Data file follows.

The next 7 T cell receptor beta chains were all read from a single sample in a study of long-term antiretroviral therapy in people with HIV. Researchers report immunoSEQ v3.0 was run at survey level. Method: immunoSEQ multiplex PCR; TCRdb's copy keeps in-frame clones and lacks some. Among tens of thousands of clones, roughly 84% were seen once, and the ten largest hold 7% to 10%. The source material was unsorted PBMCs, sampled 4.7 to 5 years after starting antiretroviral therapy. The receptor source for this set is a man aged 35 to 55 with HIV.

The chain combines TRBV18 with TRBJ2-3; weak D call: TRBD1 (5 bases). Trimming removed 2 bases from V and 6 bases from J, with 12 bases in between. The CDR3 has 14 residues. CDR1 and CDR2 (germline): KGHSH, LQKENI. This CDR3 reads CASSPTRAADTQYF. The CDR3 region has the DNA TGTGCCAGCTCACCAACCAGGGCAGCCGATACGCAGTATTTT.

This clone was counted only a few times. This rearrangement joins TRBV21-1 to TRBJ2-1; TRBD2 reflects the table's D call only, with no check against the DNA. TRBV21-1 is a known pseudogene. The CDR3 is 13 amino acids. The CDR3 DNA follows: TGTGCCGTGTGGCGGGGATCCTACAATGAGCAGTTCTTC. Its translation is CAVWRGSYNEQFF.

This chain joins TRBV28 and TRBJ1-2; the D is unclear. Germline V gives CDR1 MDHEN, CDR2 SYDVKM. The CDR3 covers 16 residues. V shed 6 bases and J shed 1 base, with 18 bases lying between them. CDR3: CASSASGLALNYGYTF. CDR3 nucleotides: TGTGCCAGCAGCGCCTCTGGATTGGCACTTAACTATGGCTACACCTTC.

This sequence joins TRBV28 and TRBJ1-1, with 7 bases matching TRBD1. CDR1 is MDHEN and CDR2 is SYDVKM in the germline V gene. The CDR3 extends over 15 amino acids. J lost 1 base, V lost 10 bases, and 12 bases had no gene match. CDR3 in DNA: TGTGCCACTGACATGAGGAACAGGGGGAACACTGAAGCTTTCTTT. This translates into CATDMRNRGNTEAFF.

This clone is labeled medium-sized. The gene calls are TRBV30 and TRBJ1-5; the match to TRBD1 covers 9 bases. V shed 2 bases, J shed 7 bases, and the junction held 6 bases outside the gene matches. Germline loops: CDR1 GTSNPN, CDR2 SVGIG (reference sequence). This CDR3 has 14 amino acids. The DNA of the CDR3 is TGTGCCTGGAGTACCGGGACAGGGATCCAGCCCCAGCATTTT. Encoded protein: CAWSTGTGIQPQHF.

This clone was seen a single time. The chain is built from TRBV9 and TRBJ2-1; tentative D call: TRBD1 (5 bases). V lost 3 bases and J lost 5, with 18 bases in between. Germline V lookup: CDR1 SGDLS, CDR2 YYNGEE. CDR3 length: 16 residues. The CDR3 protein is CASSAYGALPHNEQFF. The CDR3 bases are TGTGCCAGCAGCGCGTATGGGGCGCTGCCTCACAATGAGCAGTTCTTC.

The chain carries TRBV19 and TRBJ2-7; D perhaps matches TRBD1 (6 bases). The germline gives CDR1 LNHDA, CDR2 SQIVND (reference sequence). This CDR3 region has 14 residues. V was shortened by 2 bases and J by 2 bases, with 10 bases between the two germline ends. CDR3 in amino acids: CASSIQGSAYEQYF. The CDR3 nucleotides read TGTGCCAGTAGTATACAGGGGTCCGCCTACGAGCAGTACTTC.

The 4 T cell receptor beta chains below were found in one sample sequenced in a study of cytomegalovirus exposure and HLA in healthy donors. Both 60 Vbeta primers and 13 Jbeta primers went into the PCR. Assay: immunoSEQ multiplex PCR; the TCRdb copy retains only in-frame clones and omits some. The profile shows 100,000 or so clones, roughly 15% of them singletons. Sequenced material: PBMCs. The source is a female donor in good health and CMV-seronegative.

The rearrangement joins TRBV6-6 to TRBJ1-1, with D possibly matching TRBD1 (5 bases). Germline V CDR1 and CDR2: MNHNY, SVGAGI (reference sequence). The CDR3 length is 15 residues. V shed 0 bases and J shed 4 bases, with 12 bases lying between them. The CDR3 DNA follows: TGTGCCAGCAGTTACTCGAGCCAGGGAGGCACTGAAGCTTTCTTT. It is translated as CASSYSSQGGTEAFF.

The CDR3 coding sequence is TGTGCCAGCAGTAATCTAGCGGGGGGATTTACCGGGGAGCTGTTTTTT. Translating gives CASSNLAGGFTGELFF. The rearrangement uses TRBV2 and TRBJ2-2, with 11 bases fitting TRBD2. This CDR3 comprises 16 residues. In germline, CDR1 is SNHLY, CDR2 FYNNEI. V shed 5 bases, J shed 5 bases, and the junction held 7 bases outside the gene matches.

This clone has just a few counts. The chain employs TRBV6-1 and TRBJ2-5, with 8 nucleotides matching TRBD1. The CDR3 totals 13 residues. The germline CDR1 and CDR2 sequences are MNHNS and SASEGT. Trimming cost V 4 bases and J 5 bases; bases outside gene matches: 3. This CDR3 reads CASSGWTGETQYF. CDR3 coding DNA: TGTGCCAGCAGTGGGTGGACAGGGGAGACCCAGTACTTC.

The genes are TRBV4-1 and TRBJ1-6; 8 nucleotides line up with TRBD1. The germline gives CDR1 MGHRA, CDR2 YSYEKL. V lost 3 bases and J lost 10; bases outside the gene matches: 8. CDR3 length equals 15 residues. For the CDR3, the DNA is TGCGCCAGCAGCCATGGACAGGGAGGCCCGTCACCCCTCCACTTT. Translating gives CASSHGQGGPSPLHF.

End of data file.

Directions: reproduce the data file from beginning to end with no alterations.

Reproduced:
The next 7 T cell receptor beta chains were all read from a single sample in a study of long-term antiretroviral therapy in people with HIV. Researchers report immunoSEQ v3.0 was run at survey level. Method: immunoSEQ multiplex PCR; TCRdb's copy keeps in-frame clones and lacks some. Among tens of thousands of clones, roughly 84% were seen once, and the ten largest hold 7% to 10%. The source material was unsorted PBMCs, sampled 4.7 to 5 years after starting antiretroviral therapy. The receptor source for this set is a man aged 35 to 55 with HIV.

The chain combines TRBV18 with TRBJ2-3; weak D call: TRBD1 (5 bases). Trimming removed 2 bases from V and 6 bases from J, with 12 bases in between. The CDR3 has 14 residues. CDR1 and CDR2 (germline): KGHSH, LQKENI. This CDR3 reads CASSPTRAADTQYF. The CDR3 region has the DNA TGTGCCAGCTCACCAACCAGGGCAGCCGATACGCAGTATTTT.

This clone was counted only a few times. This rearrangement joins TRBV21-1 to TRBJ2-1; TRBD2 reflects the table's D call only, with no check against the DNA. TRBV21-1 is a known pseudogene. The CDR3 is 13 amino acids. The CDR3 DNA follows: TGTGCCGTGTGGCGGGGATCCTACAATGAGCAGTTCTTC. Its translation is CAVWRGSYNEQFF.

This chain joins TRBV28 and TRBJ1-2; the D is unclear. Germline V gives CDR1 MDHEN, CDR2 SYDVKM. The CDR3 covers 16 residues. V shed 6 bases and J shed 1 base, with 18 bases lying between them. CDR3: CASSASGLALNYGYTF. CDR3 nucleotides: TGTGCCAGCAGCGCCTCTGGATTGGCACTTAACTATGGCTACACCTTC.

This sequence joins TRBV28 and TRBJ1-1, with 7 bases matching TRBD1. CDR1 is MDHEN and CDR2 is SYDVKM in the germline V gene. The CDR3 extends over 15 amino acids. J lost 1 base, V lost 10 bases, and 12 bases had no gene match. CDR3 in DNA: TGTGCCACTGACATGAGGAACAGGGGGAACACTGAAGCTTTCTTT. This translates into CATDMRNRGNTEAFF.

This clone is labeled medium-sized. The gene calls are TRBV30 and TRBJ1-5; the match to TRBD1 covers 9 bases. V shed 2 bases, J shed 7 bases, and the junction held 6 bases outside the gene matches. Germline loops: CDR1 GTSNPN, CDR2 SVGIG (reference sequence). This CDR3 has 14 amino acids. The DNA of the CDR3 is TGTGCCTGGAGTACCGGGACAGGGATCCAGCCCCAGCATTTT. Encoded protein: CAWSTGTGIQPQHF.

This clone was seen a single time. The chain is built from TRBV9 and TRBJ2-1; tentative D call: TRBD1 (5 bases). V lost 3 bases and J lost 5, with 18 bases in between. Germline V lookup: CDR1 SGDLS, CDR2 YYNGEE. CDR3 length: 16 residues. The CDR3 protein is CASSAYGALPHNEQFF. The CDR3 bases are TGTGCCAGCAGCGCGTATGGGGCGCTGCCTCACAATGAGCAGTTCTTC.

The chain carries TRBV19 and TRBJ2-7; D perhaps matches TRBD1 (6 bases). The germline gives CDR1 LNHDA, CDR2 SQIVND (reference sequence). This CDR3 region has 14 residues. V was shortened by 2 bases and J by 2 bases, with 10 bases between the two germline ends. CDR3 in amino acids: CASSIQGSAYEQYF. The CDR3 nucleotides read TGTGCCAGTAGTATACAGGGGTCCGCCTACGAGCAGTACTTC.

The 4 T cell receptor beta chains below were found in one sample sequenced in a study of cytomegalovirus exposure and HLA in healthy donors. Both 60 Vbeta primers and 13 Jbeta primers went into the PCR. Assay: immunoSEQ multiplex PCR; the TCRdb copy retains only in-frame clones and omits some. The profile shows 100,000 or so clones, roughly 15% of them singletons. Sequenced material: PBMCs. The source is a female donor in good health and CMV-seronegative.

The rearrangement joins TRBV6-6 to TRBJ1-1, with D possibly matching TRBD1 (5 bases). Germline V CDR1 and CDR2: MNHNY, SVGAGI (reference sequence). The CDR3 length is 15 residues. V shed 0 bases and J shed 4 bases, with 12 bases lying between them. The CDR3 DNA follows: TGTGCCAGCAGTTACTCGAGCCAGGGAGGCACTGAAGCTTTCTTT. It is translated as CASSYSSQGGTEAFF.

The CDR3 coding sequence is TGTGCCAGCAGTAATCTAGCGGGGGGATTTACCGGGGAGCTGTTTTTT. Translating gives CASSNLAGGFTGELFF. The rearrangement uses TRBV2 and TRBJ2-2, with 11 bases fitting TRBD2. This CDR3 comprises 16 residues. In germline, CDR1 is SNHLY, CDR2 FYNNEI. V shed 5 bases, J shed 5 bases, and the junction held 7 bases outside the gene matches.

This clone has just a few counts. The chain employs TRBV6-1 and TRBJ2-5, with 8 nucleotides matching TRBD1. The CDR3 totals 13 residues. The germline CDR1 and CDR2 sequences are MNHNS and SASEGT. Trimming cost V 4 bases and J 5 bases; bases outside gene matches: 3. This CDR3 reads CASSGWTGETQYF. CDR3 coding DNA: TGTGCCAGCAGTGGGTGGACAGGGGAGACCCAGTACTTC.

The genes are TRBV4-1 and TRBJ1-6; 8 nucleotides line up with TRBD1. The germline gives CDR1 MGHRA, CDR2 YSYEKL. V lost 3 bases and J lost 10; bases outside the gene matches: 8. CDR3 length equals 15 residues. For the CDR3, the DNA is TGCGCCAGCAGCCATGGACAGGGAGGCCCGTCACCCCTCCACTTT. Translating gives CASSHGQGGPSPLHF.